Morocco is the magical spot of Northern Africa. With its energetic and ancient cities, rugged deserts and mountains, spices and music and creativity, Morocco enchants. Few places in the world offer such cultural, social and geographical diversity.
Located on the North West coast of Africa, Morocco has coastline on the North Atlantic Ocean as well as the Mediterranean Sea, and is framed on other sides the Sahara Desert and stunning mountain ranges such as the High Atlas, the Chefchaouen Mountains and the Oregano Mountains.
The most familiar city to most of the world is the imperial city of Marrakech, with its abundance of historical sites, mosques, palaces and tombs, and its medieval medina. One of the pleasures of Morocco lies in getting lost while wandering its maze of streets. The heart of the medina is Djemaa el Fna, the large square where, it seems, most anything can be found. When I first arrived there, I simply wandered around fascinated, soaking it all in.
Here was a snake charmer, there a man with a trained dancing monkey. Nearby is a group of musicians and drummers, while across the way cross-dressing dancers perform in veils. Carts surround it all, selling everything from spices and orange juice, to potions handed down through generations. Many of the items on the potion carts are unrecognizable, although I did see dried lizards and some sort of hair with which the proprietors will presumably whip up an elixir to make someone fall in love or cast an evil spell on an enemy.
Through it all, women call to you to have your fortune told or your hands henna painted. Just off the square is the opening to the never-ending souk – another wandering trek among incredible wares, and through which you will never emerge where you think you must be.
Prepare to get lost – and prepare to pay a local to lead you out! All part of the adventure. The souks are a great place to purchase exquisite rugs, lamps, and a plethora of other items; be ready to haggle when you’ve decided to shop.
When night begins to fall, Djemaa el Fna square is bathed in sunset light and converted to a large outdoor dining area. Hundreds of food stalls spring up as if by magic, and suddenly the white tented roofs cover the cobblestones. Here you can stroll along until you see something that beckons, then sit down on the benches next to other patrons to enjoy!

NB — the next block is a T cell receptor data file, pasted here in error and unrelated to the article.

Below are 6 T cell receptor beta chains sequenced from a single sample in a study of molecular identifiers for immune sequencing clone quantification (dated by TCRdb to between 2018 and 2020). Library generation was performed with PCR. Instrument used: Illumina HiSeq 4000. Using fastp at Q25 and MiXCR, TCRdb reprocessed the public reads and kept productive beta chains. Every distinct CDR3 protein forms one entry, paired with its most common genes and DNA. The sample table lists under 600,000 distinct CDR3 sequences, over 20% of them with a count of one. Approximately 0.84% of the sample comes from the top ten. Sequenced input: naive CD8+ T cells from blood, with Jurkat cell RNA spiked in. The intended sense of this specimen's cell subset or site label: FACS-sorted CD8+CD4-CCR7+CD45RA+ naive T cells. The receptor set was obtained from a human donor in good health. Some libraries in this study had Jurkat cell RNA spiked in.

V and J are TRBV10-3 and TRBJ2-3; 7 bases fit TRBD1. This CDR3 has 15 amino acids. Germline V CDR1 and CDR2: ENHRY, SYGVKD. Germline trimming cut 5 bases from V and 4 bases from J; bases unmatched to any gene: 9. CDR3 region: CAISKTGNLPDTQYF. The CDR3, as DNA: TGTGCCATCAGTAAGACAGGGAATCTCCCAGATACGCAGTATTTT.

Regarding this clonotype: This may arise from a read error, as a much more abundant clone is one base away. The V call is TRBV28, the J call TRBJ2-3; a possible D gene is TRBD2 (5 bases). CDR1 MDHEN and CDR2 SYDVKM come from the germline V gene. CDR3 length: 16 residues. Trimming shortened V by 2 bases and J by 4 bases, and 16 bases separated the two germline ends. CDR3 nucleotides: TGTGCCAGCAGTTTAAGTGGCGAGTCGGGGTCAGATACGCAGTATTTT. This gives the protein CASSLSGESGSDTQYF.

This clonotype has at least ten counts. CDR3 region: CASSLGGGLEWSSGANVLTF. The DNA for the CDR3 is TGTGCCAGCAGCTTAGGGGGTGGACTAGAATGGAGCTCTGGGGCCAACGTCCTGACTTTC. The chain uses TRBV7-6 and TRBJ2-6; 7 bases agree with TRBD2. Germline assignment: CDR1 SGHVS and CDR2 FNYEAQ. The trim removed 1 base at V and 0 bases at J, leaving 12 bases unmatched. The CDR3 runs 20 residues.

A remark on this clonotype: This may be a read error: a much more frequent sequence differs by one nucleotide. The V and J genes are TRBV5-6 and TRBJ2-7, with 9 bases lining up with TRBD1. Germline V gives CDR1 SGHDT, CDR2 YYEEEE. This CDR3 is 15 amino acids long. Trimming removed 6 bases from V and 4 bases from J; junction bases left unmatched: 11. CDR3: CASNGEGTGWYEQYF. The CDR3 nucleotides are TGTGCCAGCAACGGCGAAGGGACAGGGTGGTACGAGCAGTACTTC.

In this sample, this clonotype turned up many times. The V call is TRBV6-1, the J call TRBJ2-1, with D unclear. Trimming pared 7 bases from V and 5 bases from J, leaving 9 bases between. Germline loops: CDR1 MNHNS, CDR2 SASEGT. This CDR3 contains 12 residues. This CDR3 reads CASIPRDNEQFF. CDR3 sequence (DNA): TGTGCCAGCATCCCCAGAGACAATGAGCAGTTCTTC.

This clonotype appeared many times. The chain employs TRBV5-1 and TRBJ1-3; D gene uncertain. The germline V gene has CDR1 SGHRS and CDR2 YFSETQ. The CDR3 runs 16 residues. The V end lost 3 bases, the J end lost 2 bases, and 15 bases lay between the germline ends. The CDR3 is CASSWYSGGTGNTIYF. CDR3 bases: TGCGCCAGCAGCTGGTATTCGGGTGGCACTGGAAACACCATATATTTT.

Marrakech Top Sights and Things to Do
Djemma el Fna
Marrakech’s Djemma el Fna, the city’s massive square in the medina or old city, is like no other. Snake charmers, acrobats, musicians, monkey handlers, fortune tellers, traditional healers, dentists and water sellers all compete for attention beckoning passers by and fascinated tourists. And this is just during the day.
Prime time to visit Djemma el Fna is at dusk when the square really starts coming to life. Food vendors with plumes of smoke hovering over their stalls set up en masse among the sea of humanity. Diners feasting on local delicacies occupy the outdoor eateries.
Enthusiastic crowds, six people deep gather around storytellers narrating ancient tales. Nearby the drums of musicians beat well into the night.
Be warned. If you stop to watch performers or take a photograph you will be expected to pay a tip and be pursued if you don’t. A few dirhams will usually do.
Another good way to take it all in is from one the roof top cafes overlooking the square, which UNESCO declared a World Heritage site in 2001.
In the Sa’adian Tombs complex, Marrakech’s richly decorated royal mausoleums dating from the 16th century are surrounded by gardens and sun-snoozing cats. Admire the domed ceilings, ornate plasterwork, marble pillars and intricate carvings in the mausoleum rooms. It’s one of the most visited sites in Morocco.
From the Djemaa el Fna, follow Rue Bab Agnaou south outside the ramparts. At the end is a small square flanked by two gates; through the gate on the left (Bab Agnaou, from Almohad times) is the kasbah mosque. The narrow passageway to the Sa’adian tombs is well-signposted at the right-hand corner of the mosque.
El Badi Palace